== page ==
Megan Arkinstall relives a childhood fascination, a vivid memory of the outback’s red dirt, but this time on the back of a camel, somewhere south west of Alice Springs.
The only other time I remember seeing dirt this red was during a trip to the back o’ Bourke, where my mother was born and bred, more than 15 years ago.
I was absolutely fascinated by it, so much so that I scooped some of it up in a film canister (remember those?) and took it home. I still have it in my box of special and very random things that I’ve collected over the years.
Now, at almost at 30, I have finally returned to the outback – on board the Ghan, no less – and am still as fascinated by this deep red dirt that the heart of our country has in droves. In fact, I am fascinated by the outback in general: the colours, the history, the people, the wildlife, the towns, the absolute isolation. And here I am in Alice Springs, the centre of it all.
More than just the gateway to Uluru, Alice is a town of extraordinary character, shaped by its history and people. The town has been a part of extraordinary infrastructure projects, such as the Overland Telegraph between Darwin and Adelaide and the original rail link from Port Augusta to Alice Springs, saw a boom in 1887 when gold was discovered in nearby Arltunga, was a major army supply depot during WWII, an integral base for the Royal Flying Doctor Service, and has been the stage for some of the country’s most successful indigenous rights campaigning.
On board the train journey to Alice, I got stuck into reading about the huge role the train’s namesake, the Afghan cameleers, had on the transportation of goods through our country’s inhospitable interior by way of camel. And, although Alice was the last place camels were settled in this country, they too have forged their place in the town’s history, being used to transport goods here from Oodnadatta and as part of the Overland Telegraph and major rail links.
I had also just read Robyn Davidson’s memoir, Tracks, a recount of her epic 2700-kilometre journey across the desert fromAliceto the west coast, with only four camels and her dog. She describes camels as being typically misunderstood: “camels are cowards hiding delicate hearts behind aristocratic demeanours,” she writes. “They have human qualities – they’re affectionate, cheeky, playful, witty, hard-working, charming…”
So, although I wasn’t about to pack up life and mimic a transcontinental trip like that one – and with only a short stop in this glorious town as part of the Ghan journey – a camel ride with Pyndan Camel Tracks seemed fitting.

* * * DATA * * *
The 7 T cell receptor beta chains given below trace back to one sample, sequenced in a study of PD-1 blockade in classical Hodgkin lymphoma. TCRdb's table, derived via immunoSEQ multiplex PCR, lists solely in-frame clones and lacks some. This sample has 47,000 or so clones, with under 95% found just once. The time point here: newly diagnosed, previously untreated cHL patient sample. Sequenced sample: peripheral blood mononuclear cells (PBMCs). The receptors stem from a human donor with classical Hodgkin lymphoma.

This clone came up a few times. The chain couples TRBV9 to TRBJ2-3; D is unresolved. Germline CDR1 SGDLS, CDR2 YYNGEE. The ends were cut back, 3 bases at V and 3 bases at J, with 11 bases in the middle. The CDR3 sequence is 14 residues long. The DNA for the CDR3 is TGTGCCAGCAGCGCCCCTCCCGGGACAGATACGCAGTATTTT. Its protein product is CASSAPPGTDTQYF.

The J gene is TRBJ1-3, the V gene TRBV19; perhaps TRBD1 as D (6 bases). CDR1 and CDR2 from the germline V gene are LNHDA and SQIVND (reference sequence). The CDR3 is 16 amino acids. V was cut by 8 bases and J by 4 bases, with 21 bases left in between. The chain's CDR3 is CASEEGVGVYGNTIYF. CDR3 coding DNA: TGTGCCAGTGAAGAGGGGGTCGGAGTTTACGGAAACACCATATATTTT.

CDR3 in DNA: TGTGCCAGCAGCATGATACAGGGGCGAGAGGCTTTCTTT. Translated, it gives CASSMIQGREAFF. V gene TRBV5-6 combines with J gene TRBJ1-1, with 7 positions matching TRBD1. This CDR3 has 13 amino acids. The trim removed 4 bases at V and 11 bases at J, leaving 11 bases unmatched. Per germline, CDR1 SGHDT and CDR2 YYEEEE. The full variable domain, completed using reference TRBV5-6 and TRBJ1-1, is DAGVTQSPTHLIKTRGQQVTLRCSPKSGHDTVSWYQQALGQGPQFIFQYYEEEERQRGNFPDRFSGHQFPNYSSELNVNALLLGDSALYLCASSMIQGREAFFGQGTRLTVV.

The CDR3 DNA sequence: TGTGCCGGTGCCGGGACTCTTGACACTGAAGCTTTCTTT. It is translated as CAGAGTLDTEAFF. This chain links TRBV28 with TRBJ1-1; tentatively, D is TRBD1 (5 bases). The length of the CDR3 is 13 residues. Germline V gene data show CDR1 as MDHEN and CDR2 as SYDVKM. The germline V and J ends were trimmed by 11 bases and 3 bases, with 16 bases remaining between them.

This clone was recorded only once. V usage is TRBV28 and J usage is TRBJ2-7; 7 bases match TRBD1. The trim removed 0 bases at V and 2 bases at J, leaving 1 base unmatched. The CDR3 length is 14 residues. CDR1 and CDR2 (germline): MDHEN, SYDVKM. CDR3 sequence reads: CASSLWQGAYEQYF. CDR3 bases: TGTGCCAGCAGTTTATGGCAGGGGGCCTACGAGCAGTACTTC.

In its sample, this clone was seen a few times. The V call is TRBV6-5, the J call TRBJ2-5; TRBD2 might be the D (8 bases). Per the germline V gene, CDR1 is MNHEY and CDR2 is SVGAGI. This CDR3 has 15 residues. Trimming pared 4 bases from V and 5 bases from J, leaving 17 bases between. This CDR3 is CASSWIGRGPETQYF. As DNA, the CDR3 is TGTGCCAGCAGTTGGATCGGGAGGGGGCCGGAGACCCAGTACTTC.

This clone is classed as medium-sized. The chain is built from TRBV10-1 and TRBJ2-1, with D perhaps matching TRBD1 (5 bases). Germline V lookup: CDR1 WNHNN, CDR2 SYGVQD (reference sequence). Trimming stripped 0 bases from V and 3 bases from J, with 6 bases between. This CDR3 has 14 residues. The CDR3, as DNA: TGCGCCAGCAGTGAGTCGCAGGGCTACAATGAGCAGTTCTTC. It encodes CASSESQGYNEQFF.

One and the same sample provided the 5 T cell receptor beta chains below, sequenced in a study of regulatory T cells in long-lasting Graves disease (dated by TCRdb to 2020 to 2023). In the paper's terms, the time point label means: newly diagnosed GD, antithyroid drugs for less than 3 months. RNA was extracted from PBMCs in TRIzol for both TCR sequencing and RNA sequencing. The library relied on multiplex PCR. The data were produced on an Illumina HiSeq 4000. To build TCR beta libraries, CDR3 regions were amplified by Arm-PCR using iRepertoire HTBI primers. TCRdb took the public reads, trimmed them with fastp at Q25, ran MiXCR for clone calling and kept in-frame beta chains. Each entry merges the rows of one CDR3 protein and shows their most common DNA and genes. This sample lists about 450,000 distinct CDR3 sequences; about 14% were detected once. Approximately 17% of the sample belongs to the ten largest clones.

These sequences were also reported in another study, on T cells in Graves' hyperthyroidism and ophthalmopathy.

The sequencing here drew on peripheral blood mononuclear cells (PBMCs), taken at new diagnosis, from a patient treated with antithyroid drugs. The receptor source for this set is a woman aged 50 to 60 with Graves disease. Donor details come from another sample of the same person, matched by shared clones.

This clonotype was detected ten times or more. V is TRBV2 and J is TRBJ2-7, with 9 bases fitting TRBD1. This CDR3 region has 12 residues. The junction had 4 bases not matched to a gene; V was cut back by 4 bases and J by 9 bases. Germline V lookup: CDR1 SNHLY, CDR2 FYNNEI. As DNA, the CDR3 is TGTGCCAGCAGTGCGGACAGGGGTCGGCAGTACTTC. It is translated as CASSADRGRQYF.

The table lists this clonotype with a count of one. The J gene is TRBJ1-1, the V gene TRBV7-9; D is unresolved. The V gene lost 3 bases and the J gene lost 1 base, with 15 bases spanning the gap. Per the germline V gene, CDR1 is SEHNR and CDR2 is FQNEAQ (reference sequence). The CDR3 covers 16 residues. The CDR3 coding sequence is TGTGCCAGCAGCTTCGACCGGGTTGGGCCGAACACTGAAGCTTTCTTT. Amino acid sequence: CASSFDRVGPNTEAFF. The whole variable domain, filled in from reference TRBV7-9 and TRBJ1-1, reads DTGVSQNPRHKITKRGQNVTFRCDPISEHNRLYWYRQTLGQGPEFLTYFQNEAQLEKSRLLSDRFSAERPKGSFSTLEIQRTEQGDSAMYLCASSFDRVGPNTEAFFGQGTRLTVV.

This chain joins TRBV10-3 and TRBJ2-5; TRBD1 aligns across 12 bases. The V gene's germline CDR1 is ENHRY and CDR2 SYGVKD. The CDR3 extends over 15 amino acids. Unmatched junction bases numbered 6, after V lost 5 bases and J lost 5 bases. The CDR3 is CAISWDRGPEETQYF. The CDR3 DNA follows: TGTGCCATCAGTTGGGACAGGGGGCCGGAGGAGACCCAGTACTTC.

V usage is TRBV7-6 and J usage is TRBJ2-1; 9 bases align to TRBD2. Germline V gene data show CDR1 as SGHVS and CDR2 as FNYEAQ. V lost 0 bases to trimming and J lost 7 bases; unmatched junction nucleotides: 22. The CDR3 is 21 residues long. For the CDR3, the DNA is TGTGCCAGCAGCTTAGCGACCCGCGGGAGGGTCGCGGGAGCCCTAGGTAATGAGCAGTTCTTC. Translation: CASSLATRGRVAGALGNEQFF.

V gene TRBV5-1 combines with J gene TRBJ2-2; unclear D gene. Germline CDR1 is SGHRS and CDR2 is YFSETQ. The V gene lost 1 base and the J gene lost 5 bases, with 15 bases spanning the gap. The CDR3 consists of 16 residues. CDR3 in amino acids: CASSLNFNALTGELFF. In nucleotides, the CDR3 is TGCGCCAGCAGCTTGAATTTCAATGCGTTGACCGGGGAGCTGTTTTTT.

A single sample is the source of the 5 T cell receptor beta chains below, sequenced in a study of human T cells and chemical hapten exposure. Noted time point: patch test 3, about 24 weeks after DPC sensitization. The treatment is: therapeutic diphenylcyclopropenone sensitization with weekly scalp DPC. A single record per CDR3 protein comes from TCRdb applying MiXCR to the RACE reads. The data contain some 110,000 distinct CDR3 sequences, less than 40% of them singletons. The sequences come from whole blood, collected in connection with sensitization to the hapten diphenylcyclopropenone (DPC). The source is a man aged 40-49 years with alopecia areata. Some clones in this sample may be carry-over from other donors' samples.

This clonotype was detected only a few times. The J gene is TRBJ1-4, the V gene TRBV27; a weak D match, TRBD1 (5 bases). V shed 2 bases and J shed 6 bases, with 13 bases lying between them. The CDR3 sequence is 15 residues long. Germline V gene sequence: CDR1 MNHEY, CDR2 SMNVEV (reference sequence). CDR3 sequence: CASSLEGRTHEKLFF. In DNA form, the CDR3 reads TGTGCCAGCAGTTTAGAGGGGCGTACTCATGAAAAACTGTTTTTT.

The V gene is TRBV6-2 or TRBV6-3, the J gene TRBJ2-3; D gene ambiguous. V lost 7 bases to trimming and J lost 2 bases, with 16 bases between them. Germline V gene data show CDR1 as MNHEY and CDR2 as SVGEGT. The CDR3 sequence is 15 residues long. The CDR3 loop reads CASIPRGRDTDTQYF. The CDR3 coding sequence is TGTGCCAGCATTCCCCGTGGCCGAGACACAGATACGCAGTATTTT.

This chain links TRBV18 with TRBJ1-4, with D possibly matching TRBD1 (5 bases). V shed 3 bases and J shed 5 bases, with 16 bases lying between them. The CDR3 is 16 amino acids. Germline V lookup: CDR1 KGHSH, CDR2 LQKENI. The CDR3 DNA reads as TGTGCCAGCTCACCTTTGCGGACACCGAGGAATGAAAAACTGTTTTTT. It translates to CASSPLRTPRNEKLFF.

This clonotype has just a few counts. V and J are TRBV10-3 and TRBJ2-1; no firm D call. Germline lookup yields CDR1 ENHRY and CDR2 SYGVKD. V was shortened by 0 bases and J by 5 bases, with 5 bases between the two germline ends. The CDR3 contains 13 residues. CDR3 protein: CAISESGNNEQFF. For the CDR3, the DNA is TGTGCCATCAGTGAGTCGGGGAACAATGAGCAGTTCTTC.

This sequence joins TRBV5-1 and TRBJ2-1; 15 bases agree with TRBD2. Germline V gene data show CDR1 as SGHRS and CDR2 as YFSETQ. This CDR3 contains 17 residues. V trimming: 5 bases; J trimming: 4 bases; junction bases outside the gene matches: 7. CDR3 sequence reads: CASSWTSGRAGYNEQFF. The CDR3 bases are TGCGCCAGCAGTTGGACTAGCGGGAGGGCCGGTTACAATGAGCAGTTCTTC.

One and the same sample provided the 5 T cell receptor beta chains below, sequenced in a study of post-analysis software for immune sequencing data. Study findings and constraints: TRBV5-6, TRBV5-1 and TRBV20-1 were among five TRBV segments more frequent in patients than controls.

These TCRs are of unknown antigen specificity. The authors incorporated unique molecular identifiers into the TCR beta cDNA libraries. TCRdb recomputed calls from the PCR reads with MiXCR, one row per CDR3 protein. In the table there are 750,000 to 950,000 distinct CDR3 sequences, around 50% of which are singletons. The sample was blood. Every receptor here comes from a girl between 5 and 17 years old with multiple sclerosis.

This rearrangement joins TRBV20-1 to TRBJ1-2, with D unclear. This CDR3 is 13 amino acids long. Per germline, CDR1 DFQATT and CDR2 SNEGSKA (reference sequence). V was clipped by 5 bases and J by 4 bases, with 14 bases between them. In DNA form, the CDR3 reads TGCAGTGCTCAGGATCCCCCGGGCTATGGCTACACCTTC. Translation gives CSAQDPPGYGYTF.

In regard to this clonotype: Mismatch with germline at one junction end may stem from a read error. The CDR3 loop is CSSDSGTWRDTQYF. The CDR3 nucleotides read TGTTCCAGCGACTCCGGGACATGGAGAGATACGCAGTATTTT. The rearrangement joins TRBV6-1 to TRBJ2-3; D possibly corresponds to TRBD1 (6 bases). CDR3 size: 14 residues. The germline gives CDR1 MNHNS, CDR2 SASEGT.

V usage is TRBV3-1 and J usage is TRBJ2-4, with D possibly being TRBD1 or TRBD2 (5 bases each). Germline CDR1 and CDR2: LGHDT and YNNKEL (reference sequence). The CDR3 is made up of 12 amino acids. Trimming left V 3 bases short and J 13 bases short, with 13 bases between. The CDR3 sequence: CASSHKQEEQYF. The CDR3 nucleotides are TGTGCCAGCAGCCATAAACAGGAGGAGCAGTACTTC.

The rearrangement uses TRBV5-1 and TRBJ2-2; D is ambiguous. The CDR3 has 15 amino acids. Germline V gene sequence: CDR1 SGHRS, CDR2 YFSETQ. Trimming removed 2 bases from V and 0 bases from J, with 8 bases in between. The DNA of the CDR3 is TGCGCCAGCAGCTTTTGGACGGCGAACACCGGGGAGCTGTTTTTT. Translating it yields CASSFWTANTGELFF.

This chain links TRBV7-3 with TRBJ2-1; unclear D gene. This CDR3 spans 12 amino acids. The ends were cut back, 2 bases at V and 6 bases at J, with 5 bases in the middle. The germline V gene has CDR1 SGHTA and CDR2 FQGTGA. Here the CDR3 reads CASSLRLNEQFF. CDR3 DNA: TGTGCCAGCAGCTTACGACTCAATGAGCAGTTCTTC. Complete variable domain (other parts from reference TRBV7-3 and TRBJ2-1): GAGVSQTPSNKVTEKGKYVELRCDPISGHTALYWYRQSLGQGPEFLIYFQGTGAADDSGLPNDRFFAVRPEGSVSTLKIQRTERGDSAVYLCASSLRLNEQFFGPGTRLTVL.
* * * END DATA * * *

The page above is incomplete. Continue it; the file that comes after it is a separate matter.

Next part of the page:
Owner Marcus Williams, who greets us with a soothing “G’day” and a friendly grin from beneath his Akubra, caught his first herd of camels from Todd River Downs Station, just south of Alice, in 1994.
“An old fellow out there pointed towards the Simpson Desert and told me to look for the camel tracks,” he explains. It took him three weeks of training in a desert camp before he could walk them back to Alice Springs where he set up Pyndan Camel Tracks.
Two of these once-were-wild camels, Trillion and Anna, are still part of his 10-strong herd. These two ladies are also part of our ‘camel train’, along with Pixie, Dock, Ruby, Saleh and Odin, who is trailing at the back.
Each camel has its own distinct personality. Odin is described as being a little knock kneed, a bit dopey and pretty much blind, but a dependable anchor at the end of the line. I’m always rooting for the underdog, so Odin steals my heart.
As does my noble stead, Saleh who was bought “from a camel fella” in 2009 and is, apparently, the most faithful of them all. He doesn’t like being spoken to harshly – who could do that? – and was incredibly shy at first. After a not so graceful mount (it’s a little tricky, but not as tricky as dismounting), my riding buddy and I are sitting high on board Saleh. Camels are magnificent creatures in manner and size: they can grow to be 2.3 metres tall and a whopping 690 kilograms.
We are led into the neighbouring White Gums Station, following a track lined with mulga trees and iron bark, across clay pan flat and passing a herd of cows who stare as we meander on by. The station is surrounded by the majestic and ancient MacDonnell Ranges, offering the most spectacular setting with a colour palette of sage green and gorgeous ochre red.
It’s incredibly quiet and peaceful (apart from Odin who occasionally bellows for his mother, Anna, just ahead of him on the camel train) as the sun sets a warm glow over the ranges. We stop so that our guide, who juggles iPhones among SLRs, can get the token tourist shot for us. Who can pass up the opportunity to capture this quintessential Aussie scene – a camel train in the desert, with the MacDonnell Ranges in the background?
As we are posing Anna – who was named after Marcus’s friend ‘No-Tooth Anna’ because she, too, has lost a tooth – cheekily comes up behind me and gives me a big sloppy kiss on my leg. Yes, these camels know how to make an impression.
Back at the camp, suitably sweaty and a little bit stinky, we sit in the ‘camel lounge’ – where there is some interesting camel memorabilia depicting their history in Australia and Alice – and enjoy a frosty beer, a welcome refreshment in the stifling heat and the perfect end to this Alice experience.
Oh, don’t forget your film canister when you come out this way.
Details: Pyndan Camel Tracks
Where: 17 kilometres south-west of Alice Springs(15-minute drive)
Cost: One-hour camel rides depart four times a day – $60 per adult; $30 per child. Half-day camel tour run from 9am to 12pm (Monday, Tuesday, Wednesday, Friday and Sunday) – $110 per person/ If required, transfers from you accommodation are included. See Pyndan Camel Tracks
How to get there? Six reasons to hop aboard The Ghan